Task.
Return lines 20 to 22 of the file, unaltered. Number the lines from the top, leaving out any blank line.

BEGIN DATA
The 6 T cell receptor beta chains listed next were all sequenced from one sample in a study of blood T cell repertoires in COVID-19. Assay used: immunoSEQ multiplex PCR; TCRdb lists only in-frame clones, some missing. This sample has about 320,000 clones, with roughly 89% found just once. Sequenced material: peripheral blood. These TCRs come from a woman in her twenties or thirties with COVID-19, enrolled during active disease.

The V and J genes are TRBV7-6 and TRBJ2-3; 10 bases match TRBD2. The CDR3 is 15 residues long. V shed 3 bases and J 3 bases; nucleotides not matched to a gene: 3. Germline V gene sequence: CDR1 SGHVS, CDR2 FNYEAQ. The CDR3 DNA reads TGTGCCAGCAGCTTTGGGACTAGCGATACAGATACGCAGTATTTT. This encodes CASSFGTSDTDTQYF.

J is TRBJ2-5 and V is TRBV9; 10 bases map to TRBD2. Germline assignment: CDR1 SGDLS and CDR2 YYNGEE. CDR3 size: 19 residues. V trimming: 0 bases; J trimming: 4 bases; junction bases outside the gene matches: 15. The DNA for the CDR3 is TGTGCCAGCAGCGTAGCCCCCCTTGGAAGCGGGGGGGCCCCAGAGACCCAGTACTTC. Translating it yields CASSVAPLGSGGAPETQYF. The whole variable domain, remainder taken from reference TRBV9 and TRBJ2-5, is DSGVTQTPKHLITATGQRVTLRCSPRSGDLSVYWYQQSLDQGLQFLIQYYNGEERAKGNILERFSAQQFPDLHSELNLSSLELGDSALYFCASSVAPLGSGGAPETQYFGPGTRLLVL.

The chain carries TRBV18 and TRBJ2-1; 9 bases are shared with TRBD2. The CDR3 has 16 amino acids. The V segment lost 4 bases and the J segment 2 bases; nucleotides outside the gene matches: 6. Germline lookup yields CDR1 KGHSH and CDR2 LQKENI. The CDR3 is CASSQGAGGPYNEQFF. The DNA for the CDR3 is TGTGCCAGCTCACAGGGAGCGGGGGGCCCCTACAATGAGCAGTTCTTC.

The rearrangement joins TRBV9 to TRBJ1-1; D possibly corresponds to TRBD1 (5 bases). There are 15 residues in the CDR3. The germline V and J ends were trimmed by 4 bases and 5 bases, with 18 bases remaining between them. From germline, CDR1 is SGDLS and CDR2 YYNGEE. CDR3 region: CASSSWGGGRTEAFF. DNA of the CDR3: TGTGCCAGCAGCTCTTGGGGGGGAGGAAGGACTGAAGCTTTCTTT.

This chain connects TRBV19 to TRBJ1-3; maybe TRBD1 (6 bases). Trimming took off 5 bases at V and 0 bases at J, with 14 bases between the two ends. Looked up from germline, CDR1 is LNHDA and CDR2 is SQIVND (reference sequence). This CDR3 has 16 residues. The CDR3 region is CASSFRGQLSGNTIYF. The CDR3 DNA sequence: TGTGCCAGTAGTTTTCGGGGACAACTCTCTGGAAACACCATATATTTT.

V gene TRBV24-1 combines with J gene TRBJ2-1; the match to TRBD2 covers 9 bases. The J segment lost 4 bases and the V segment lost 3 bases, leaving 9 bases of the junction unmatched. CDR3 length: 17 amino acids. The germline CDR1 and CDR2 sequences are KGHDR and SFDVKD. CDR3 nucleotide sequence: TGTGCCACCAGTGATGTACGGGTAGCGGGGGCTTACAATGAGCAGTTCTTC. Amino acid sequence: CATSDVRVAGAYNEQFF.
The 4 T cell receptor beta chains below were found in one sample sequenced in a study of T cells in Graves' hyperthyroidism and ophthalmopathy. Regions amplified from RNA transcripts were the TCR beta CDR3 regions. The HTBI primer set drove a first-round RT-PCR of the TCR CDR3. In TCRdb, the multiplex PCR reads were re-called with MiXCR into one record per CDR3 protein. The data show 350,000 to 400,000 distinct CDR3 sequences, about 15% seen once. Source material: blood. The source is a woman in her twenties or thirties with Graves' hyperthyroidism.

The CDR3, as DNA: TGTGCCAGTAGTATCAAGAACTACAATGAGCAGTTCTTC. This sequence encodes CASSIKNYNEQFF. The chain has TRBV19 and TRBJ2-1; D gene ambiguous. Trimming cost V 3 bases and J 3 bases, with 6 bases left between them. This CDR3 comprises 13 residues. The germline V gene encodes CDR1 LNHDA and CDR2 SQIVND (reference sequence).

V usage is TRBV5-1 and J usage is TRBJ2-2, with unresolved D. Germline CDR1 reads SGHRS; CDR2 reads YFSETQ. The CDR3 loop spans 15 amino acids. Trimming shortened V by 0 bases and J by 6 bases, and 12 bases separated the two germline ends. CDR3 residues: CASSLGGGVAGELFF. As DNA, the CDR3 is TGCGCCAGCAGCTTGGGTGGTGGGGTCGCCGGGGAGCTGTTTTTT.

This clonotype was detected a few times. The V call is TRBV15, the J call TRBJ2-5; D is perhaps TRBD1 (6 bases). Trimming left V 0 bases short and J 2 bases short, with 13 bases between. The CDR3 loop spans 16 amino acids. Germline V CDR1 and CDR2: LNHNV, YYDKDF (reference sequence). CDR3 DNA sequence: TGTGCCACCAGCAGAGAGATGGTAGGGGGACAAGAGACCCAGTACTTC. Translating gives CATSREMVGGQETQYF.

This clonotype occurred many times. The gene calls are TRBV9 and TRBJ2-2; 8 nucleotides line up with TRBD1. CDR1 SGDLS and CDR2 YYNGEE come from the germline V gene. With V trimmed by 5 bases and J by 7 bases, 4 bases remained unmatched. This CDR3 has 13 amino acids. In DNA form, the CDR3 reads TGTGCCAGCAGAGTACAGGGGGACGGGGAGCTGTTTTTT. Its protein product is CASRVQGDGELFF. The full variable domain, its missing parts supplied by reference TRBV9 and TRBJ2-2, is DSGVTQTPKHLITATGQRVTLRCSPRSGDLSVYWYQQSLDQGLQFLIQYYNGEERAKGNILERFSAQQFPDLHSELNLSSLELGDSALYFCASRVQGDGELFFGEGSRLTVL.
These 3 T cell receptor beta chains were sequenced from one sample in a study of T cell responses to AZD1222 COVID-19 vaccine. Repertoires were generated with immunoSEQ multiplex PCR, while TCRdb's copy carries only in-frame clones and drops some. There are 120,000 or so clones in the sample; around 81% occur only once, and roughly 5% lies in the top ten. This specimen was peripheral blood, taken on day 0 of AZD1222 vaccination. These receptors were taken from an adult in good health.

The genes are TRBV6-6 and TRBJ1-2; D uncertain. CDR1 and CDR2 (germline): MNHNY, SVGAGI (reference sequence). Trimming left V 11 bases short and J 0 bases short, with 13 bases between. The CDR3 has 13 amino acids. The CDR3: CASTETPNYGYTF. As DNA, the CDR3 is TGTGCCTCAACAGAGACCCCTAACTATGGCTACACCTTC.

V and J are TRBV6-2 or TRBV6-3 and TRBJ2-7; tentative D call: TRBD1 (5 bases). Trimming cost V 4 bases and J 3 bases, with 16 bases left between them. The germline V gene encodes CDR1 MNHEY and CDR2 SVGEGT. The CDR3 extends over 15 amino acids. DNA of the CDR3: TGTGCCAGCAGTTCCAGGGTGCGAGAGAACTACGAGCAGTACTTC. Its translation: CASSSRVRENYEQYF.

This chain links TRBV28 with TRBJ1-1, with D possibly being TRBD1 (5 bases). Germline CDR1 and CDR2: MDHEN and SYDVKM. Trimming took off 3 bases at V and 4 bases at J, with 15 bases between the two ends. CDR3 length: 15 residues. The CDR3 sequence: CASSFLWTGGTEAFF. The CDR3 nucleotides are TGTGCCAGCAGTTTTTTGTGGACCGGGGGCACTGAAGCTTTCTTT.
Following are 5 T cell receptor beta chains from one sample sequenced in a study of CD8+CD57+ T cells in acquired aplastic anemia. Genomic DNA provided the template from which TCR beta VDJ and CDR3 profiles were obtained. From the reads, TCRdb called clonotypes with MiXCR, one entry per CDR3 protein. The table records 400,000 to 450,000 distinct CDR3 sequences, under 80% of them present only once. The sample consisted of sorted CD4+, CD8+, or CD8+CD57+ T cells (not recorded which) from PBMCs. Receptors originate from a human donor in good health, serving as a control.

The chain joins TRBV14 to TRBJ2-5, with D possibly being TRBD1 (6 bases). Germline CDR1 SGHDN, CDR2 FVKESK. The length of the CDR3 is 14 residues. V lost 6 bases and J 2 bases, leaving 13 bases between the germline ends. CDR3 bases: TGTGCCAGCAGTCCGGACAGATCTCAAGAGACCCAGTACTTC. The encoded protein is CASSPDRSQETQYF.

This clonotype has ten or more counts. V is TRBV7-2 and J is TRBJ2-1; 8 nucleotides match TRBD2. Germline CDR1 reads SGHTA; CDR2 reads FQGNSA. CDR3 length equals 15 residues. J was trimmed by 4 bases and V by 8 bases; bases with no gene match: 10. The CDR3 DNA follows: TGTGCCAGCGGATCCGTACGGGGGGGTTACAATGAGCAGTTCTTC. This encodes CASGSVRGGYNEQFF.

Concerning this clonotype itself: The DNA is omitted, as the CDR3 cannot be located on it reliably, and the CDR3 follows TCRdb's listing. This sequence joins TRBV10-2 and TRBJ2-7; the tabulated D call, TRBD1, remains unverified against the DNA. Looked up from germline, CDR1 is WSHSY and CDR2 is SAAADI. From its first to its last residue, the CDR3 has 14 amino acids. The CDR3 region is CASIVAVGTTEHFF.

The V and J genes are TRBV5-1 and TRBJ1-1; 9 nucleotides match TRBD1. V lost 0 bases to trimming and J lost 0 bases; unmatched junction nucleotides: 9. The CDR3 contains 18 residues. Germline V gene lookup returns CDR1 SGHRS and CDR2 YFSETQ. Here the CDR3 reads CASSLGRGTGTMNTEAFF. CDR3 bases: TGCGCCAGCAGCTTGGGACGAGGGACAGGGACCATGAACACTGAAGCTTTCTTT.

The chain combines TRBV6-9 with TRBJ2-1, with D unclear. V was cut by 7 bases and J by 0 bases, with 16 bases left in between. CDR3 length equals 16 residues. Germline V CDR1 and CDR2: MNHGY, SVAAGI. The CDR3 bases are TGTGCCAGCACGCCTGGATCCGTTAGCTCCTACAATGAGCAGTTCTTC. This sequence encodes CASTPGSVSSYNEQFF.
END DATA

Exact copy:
Concerning this clonotype itself: The DNA is omitted, as the CDR3 cannot be located on it reliably, and the CDR3 follows TCRdb's listing. This sequence joins TRBV10-2 and TRBJ2-7; the tabulated D call, TRBD1, remains unverified against the DNA. Looked up from germline, CDR1 is WSHSY and CDR2 is SAAADI. From its first to its last residue, the CDR3 has 14 amino acids. The CDR3 region is CASIVAVGTTEHFF.

The V and J genes are TRBV5-1 and TRBJ1-1; 9 nucleotides match TRBD1. V lost 0 bases to trimming and J lost 0 bases; unmatched junction nucleotides: 9. The CDR3 contains 18 residues. Germline V gene lookup returns CDR1 SGHRS and CDR2 YFSETQ. Here the CDR3 reads CASSLGRGTGTMNTEAFF. CDR3 bases: TGCGCCAGCAGCTTGGGACGAGGGACAGGGACCATGAACACTGAAGCTTTCTTT.

The chain combines TRBV6-9 with TRBJ2-1, with D unclear. V was cut by 7 bases and J by 0 bases, with 16 bases left in between. CDR3 length equals 16 residues. Germline V CDR1 and CDR2: MNHGY, SVAAGI. The CDR3 bases are TGTGCCAGCACGCCTGGATCCGTTAGCTCCTACAATGAGCAGTTCTTC. This sequence encodes CASTPGSVSSYNEQFF.